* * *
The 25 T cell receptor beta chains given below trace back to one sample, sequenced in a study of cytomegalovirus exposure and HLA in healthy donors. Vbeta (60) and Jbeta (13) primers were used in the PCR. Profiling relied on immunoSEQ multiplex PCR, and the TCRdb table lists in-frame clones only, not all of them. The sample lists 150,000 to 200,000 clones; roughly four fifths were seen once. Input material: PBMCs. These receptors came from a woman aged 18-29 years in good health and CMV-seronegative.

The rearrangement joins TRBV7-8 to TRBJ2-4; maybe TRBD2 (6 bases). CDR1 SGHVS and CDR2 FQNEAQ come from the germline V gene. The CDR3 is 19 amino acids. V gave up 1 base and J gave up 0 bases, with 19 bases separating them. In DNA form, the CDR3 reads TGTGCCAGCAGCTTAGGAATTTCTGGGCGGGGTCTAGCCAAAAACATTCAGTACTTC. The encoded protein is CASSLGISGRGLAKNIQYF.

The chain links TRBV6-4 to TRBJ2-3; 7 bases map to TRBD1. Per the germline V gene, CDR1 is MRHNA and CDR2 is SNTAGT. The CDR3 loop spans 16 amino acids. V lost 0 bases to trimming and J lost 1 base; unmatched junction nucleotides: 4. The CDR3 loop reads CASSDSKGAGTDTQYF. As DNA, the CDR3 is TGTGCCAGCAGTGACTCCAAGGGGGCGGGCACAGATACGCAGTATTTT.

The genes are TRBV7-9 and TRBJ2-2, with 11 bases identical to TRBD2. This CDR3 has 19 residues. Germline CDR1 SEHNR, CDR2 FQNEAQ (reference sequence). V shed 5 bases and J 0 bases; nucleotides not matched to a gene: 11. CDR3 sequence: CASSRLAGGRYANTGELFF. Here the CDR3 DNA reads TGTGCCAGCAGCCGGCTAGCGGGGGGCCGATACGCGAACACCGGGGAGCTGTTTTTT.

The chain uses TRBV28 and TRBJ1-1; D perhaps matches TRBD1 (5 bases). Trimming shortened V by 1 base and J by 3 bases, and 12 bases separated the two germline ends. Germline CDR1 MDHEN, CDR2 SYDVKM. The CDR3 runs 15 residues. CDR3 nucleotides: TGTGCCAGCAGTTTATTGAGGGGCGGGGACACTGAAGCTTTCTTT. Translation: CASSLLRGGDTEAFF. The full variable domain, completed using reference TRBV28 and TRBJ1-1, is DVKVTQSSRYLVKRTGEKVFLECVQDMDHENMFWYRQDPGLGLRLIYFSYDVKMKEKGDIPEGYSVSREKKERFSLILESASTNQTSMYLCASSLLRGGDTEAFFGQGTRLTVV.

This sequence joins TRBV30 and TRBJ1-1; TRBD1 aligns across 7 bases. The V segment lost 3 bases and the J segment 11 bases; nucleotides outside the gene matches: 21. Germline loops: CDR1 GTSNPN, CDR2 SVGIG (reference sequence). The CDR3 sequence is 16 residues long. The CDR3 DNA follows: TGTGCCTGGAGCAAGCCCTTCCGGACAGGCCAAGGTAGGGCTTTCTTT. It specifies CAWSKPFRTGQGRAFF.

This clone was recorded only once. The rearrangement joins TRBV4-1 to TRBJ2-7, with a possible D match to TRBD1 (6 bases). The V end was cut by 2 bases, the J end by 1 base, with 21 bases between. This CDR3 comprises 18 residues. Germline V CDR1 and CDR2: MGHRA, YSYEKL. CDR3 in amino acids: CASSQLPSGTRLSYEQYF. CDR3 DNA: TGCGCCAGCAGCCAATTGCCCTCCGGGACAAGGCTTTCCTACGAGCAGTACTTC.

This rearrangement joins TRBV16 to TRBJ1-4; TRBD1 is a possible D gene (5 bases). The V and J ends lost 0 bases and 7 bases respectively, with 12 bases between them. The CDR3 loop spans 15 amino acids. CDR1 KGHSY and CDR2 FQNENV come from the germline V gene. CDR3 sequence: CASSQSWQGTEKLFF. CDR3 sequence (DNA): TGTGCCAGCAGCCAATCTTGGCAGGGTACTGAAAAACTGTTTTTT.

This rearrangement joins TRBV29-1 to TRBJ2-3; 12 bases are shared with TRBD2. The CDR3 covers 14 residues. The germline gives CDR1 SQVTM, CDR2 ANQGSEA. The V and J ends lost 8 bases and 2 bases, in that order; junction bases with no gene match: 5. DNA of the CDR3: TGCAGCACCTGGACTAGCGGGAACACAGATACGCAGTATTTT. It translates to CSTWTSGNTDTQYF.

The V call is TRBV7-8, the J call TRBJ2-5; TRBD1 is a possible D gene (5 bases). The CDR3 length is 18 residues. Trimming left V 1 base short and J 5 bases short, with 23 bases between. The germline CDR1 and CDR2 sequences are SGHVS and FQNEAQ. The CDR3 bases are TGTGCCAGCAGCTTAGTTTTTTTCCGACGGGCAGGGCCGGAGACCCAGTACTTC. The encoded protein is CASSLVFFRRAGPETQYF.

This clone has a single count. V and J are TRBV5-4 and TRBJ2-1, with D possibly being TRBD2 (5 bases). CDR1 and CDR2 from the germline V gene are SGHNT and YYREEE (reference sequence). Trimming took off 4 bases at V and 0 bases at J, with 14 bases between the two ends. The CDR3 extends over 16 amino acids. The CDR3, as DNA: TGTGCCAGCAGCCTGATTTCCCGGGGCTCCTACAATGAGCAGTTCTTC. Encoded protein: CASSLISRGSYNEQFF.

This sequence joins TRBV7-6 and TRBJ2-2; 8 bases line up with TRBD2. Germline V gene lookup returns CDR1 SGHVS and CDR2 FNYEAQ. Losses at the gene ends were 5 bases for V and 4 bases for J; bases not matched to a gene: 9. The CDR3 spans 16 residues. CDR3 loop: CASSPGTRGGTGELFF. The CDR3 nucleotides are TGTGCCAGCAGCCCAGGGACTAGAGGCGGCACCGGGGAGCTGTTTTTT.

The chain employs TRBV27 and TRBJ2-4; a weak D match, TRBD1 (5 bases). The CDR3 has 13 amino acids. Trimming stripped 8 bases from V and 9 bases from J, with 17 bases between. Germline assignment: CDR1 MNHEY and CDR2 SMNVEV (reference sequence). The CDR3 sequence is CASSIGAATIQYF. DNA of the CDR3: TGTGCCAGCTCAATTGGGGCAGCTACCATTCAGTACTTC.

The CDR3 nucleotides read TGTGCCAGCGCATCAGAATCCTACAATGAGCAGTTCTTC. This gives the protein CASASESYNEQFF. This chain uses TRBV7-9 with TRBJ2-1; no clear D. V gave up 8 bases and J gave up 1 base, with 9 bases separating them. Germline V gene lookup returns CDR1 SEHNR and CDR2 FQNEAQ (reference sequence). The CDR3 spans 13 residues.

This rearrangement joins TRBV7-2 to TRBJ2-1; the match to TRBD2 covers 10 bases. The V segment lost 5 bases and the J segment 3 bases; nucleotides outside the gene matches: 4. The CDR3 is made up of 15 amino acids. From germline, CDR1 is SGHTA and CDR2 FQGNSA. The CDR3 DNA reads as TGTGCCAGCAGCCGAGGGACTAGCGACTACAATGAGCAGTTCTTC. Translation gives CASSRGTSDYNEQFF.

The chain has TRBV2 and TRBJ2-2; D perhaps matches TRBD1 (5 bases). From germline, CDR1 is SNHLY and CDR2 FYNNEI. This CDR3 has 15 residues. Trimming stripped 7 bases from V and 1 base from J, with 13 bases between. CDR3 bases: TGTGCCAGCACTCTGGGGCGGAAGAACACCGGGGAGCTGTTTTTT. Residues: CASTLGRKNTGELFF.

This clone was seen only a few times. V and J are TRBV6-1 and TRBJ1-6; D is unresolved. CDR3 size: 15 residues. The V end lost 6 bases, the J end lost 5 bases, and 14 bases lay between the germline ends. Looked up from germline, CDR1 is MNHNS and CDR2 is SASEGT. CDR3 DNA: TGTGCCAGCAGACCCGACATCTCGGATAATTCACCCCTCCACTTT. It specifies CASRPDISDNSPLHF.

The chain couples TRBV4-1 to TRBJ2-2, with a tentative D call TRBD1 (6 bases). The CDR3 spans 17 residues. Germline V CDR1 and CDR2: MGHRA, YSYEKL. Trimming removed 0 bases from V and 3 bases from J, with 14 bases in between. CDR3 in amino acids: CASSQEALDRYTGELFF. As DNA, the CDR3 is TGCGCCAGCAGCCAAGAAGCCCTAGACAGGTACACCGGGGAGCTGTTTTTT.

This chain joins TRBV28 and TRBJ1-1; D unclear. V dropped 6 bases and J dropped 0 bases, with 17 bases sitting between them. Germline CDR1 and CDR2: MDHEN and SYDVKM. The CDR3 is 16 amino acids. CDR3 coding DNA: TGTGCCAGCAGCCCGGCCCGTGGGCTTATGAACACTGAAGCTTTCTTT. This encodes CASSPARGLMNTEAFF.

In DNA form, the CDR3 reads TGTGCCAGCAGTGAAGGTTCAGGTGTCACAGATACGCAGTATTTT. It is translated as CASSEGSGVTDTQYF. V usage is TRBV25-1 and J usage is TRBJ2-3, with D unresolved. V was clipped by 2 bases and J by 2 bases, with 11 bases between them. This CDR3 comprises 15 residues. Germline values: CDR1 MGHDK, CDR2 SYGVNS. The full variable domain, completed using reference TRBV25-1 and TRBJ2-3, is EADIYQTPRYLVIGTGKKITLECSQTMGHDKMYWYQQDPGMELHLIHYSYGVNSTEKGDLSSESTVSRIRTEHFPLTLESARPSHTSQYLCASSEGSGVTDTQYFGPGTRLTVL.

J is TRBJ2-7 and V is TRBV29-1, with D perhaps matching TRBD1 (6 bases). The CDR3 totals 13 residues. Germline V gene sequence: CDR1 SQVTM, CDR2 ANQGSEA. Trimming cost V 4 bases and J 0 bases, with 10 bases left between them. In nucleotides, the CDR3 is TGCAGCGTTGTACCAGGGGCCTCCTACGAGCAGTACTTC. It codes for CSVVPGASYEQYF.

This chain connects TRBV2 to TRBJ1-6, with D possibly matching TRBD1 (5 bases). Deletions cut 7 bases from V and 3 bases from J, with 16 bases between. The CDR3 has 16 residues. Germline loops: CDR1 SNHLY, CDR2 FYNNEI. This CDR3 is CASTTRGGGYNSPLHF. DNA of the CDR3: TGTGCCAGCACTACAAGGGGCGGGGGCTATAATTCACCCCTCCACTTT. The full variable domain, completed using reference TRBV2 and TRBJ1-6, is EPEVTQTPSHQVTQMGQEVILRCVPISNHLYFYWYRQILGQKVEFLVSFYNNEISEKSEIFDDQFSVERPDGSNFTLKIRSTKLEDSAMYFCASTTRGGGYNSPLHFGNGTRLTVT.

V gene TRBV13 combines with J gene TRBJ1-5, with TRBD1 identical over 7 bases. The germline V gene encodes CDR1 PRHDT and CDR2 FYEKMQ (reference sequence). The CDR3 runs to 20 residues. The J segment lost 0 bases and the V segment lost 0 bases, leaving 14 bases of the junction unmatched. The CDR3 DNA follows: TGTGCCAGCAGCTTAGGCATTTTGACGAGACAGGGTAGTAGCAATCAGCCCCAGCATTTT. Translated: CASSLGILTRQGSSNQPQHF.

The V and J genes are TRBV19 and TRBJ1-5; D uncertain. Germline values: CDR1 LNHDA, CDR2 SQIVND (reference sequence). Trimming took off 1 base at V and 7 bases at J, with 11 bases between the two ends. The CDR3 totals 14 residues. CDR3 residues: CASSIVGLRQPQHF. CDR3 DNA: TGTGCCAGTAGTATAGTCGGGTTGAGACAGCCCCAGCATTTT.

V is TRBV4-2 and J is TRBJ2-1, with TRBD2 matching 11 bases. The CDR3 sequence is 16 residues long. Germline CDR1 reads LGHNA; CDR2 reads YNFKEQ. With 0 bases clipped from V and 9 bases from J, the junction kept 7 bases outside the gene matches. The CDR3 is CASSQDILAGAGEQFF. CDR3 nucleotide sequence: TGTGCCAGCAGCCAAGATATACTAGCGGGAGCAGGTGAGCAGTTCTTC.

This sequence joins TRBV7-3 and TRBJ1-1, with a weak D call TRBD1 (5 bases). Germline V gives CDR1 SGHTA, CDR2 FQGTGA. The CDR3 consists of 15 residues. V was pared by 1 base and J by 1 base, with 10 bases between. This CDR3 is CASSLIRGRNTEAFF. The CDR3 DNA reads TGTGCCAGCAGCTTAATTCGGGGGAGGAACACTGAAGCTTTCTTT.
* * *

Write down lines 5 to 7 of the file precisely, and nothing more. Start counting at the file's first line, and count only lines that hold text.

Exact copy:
The chain uses TRBV28 and TRBJ1-1; D perhaps matches TRBD1 (5 bases). Trimming shortened V by 1 base and J by 3 bases, and 12 bases separated the two germline ends. Germline CDR1 MDHEN, CDR2 SYDVKM. The CDR3 runs 15 residues. CDR3 nucleotides: TGTGCCAGCAGTTTATTGAGGGGCGGGGACACTGAAGCTTTCTTT. Translation: CASSLLRGGDTEAFF. The full variable domain, completed using reference TRBV28 and TRBJ1-1, is DVKVTQSSRYLVKRTGEKVFLECVQDMDHENMFWYRQDPGLGLRLIYFSYDVKMKEKGDIPEGYSVSREKKERFSLILESASTNQTSMYLCASSLLRGGDTEAFFGQGTRLTVV.

This sequence joins TRBV30 and TRBJ1-1; TRBD1 aligns across 7 bases. The V segment lost 3 bases and the J segment 11 bases; nucleotides outside the gene matches: 21. Germline loops: CDR1 GTSNPN, CDR2 SVGIG (reference sequence). The CDR3 sequence is 16 residues long. The CDR3 DNA follows: TGTGCCTGGAGCAAGCCCTTCCGGACAGGCCAAGGTAGGGCTTTCTTT. It specifies CAWSKPFRTGQGRAFF.

This clone was recorded only once. The rearrangement joins TRBV4-1 to TRBJ2-7, with a possible D match to TRBD1 (6 bases). The V end was cut by 2 bases, the J end by 1 base, with 21 bases between. This CDR3 comprises 18 residues. Germline V CDR1 and CDR2: MGHRA, YSYEKL. CDR3 in amino acids: CASSQLPSGTRLSYEQYF. CDR3 DNA: TGCGCCAGCAGCCAATTGCCCTCCGGGACAAGGCTTTCCTACGAGCAGTACTTC.